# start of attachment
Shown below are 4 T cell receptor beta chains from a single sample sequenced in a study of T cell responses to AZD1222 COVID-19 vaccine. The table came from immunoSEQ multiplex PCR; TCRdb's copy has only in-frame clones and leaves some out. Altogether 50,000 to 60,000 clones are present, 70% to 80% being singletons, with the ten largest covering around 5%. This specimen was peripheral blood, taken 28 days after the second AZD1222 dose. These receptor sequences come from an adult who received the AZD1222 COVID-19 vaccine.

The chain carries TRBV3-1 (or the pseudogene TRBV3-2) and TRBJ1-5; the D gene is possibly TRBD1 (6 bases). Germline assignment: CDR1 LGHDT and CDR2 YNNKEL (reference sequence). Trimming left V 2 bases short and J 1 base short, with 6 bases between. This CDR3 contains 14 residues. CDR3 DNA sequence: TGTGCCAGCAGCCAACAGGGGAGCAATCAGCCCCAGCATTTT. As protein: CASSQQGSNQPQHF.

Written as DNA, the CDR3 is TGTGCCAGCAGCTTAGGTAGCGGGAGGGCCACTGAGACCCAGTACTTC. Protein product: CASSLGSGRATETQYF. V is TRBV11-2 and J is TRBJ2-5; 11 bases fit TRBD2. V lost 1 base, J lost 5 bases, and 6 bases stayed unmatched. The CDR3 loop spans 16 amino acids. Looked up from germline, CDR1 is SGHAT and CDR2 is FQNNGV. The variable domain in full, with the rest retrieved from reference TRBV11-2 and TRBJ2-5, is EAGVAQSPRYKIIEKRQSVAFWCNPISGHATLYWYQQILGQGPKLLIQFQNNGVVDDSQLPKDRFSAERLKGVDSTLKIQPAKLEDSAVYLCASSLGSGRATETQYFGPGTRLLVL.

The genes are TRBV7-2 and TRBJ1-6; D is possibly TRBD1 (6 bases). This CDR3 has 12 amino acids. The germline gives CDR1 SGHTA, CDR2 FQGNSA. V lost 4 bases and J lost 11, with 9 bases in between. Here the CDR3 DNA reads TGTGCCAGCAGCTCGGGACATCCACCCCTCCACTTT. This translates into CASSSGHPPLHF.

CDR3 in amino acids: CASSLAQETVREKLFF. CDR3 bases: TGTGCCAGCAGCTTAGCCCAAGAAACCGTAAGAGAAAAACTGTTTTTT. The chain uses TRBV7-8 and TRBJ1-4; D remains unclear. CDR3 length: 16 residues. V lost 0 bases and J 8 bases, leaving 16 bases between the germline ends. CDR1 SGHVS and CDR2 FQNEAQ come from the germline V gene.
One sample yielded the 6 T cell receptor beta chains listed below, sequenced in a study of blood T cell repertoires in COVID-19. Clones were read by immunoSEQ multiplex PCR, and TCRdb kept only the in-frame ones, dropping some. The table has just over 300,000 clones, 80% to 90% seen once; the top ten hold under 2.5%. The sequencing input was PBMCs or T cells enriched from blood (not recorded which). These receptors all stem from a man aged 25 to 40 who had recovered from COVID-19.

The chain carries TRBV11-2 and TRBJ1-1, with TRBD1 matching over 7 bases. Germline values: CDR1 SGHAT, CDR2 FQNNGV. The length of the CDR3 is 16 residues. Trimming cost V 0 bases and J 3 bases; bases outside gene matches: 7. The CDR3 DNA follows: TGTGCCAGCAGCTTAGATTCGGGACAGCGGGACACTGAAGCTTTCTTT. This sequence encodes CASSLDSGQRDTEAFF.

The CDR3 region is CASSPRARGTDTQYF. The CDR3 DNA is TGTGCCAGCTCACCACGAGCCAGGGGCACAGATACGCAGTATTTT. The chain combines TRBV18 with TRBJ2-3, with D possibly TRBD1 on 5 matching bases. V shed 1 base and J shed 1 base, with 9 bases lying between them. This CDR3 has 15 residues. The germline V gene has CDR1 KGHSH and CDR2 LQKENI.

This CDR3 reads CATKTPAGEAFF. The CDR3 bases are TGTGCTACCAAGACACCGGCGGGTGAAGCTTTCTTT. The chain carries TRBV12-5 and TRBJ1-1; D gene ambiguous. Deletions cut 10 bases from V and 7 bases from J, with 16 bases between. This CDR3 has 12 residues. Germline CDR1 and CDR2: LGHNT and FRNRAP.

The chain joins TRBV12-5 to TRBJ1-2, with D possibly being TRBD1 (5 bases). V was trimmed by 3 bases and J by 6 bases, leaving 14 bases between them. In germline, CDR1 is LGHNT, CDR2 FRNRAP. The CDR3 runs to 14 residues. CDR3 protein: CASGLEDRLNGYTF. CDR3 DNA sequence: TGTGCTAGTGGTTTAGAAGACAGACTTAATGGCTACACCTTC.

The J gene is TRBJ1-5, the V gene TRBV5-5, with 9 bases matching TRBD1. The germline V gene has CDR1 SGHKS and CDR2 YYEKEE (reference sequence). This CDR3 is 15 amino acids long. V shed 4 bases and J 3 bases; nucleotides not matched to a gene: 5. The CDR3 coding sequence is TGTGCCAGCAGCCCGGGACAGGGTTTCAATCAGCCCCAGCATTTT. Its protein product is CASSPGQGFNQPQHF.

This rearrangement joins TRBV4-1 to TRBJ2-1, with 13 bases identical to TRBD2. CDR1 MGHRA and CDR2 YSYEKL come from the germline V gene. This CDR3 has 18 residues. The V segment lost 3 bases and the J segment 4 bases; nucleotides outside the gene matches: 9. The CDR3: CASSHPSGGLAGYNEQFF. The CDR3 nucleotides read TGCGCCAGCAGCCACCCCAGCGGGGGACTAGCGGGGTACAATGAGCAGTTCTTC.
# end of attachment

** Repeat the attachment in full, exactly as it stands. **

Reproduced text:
Shown below are 4 T cell receptor beta chains from a single sample sequenced in a study of T cell responses to AZD1222 COVID-19 vaccine. The table came from immunoSEQ multiplex PCR; TCRdb's copy has only in-frame clones and leaves some out. Altogether 50,000 to 60,000 clones are present, 70% to 80% being singletons, with the ten largest covering around 5%. This specimen was peripheral blood, taken 28 days after the second AZD1222 dose. These receptor sequences come from an adult who received the AZD1222 COVID-19 vaccine.

The chain carries TRBV3-1 (or the pseudogene TRBV3-2) and TRBJ1-5; the D gene is possibly TRBD1 (6 bases). Germline assignment: CDR1 LGHDT and CDR2 YNNKEL (reference sequence). Trimming left V 2 bases short and J 1 base short, with 6 bases between. This CDR3 contains 14 residues. CDR3 DNA sequence: TGTGCCAGCAGCCAACAGGGGAGCAATCAGCCCCAGCATTTT. As protein: CASSQQGSNQPQHF.

Written as DNA, the CDR3 is TGTGCCAGCAGCTTAGGTAGCGGGAGGGCCACTGAGACCCAGTACTTC. Protein product: CASSLGSGRATETQYF. V is TRBV11-2 and J is TRBJ2-5; 11 bases fit TRBD2. V lost 1 base, J lost 5 bases, and 6 bases stayed unmatched. The CDR3 loop spans 16 amino acids. Looked up from germline, CDR1 is SGHAT and CDR2 is FQNNGV. The variable domain in full, with the rest retrieved from reference TRBV11-2 and TRBJ2-5, is EAGVAQSPRYKIIEKRQSVAFWCNPISGHATLYWYQQILGQGPKLLIQFQNNGVVDDSQLPKDRFSAERLKGVDSTLKIQPAKLEDSAVYLCASSLGSGRATETQYFGPGTRLLVL.

The genes are TRBV7-2 and TRBJ1-6; D is possibly TRBD1 (6 bases). This CDR3 has 12 amino acids. The germline gives CDR1 SGHTA, CDR2 FQGNSA. V lost 4 bases and J lost 11, with 9 bases in between. Here the CDR3 DNA reads TGTGCCAGCAGCTCGGGACATCCACCCCTCCACTTT. This translates into CASSSGHPPLHF.

CDR3 in amino acids: CASSLAQETVREKLFF. CDR3 bases: TGTGCCAGCAGCTTAGCCCAAGAAACCGTAAGAGAAAAACTGTTTTTT. The chain uses TRBV7-8 and TRBJ1-4; D remains unclear. CDR3 length: 16 residues. V lost 0 bases and J 8 bases, leaving 16 bases between the germline ends. CDR1 SGHVS and CDR2 FQNEAQ come from the germline V gene.
One sample yielded the 6 T cell receptor beta chains listed below, sequenced in a study of blood T cell repertoires in COVID-19. Clones were read by immunoSEQ multiplex PCR, and TCRdb kept only the in-frame ones, dropping some. The table has just over 300,000 clones, 80% to 90% seen once; the top ten hold under 2.5%. The sequencing input was PBMCs or T cells enriched from blood (not recorded which). These receptors all stem from a man aged 25 to 40 who had recovered from COVID-19.

The chain carries TRBV11-2 and TRBJ1-1, with TRBD1 matching over 7 bases. Germline values: CDR1 SGHAT, CDR2 FQNNGV. The length of the CDR3 is 16 residues. Trimming cost V 0 bases and J 3 bases; bases outside gene matches: 7. The CDR3 DNA follows: TGTGCCAGCAGCTTAGATTCGGGACAGCGGGACACTGAAGCTTTCTTT. This sequence encodes CASSLDSGQRDTEAFF.

The CDR3 region is CASSPRARGTDTQYF. The CDR3 DNA is TGTGCCAGCTCACCACGAGCCAGGGGCACAGATACGCAGTATTTT. The chain combines TRBV18 with TRBJ2-3, with D possibly TRBD1 on 5 matching bases. V shed 1 base and J shed 1 base, with 9 bases lying between them. This CDR3 has 15 residues. The germline V gene has CDR1 KGHSH and CDR2 LQKENI.

This CDR3 reads CATKTPAGEAFF. The CDR3 bases are TGTGCTACCAAGACACCGGCGGGTGAAGCTTTCTTT. The chain carries TRBV12-5 and TRBJ1-1; D gene ambiguous. Deletions cut 10 bases from V and 7 bases from J, with 16 bases between. This CDR3 has 12 residues. Germline CDR1 and CDR2: LGHNT and FRNRAP.

The chain joins TRBV12-5 to TRBJ1-2, with D possibly being TRBD1 (5 bases). V was trimmed by 3 bases and J by 6 bases, leaving 14 bases between them. In germline, CDR1 is LGHNT, CDR2 FRNRAP. The CDR3 runs to 14 residues. CDR3 protein: CASGLEDRLNGYTF. CDR3 DNA sequence: TGTGCTAGTGGTTTAGAAGACAGACTTAATGGCTACACCTTC.

The J gene is TRBJ1-5, the V gene TRBV5-5, with 9 bases matching TRBD1. The germline V gene has CDR1 SGHKS and CDR2 YYEKEE (reference sequence). This CDR3 is 15 amino acids long. V shed 4 bases and J 3 bases; nucleotides not matched to a gene: 5. The CDR3 coding sequence is TGTGCCAGCAGCCCGGGACAGGGTTTCAATCAGCCCCAGCATTTT. Its protein product is CASSPGQGFNQPQHF.

This rearrangement joins TRBV4-1 to TRBJ2-1, with 13 bases identical to TRBD2. CDR1 MGHRA and CDR2 YSYEKL come from the germline V gene. This CDR3 has 18 residues. The V segment lost 3 bases and the J segment 4 bases; nucleotides outside the gene matches: 9. The CDR3: CASSHPSGGLAGYNEQFF. The CDR3 nucleotides read TGCGCCAGCAGCCACCCCAGCGGGGGACTAGCGGGGTACAATGAGCAGTTCTTC.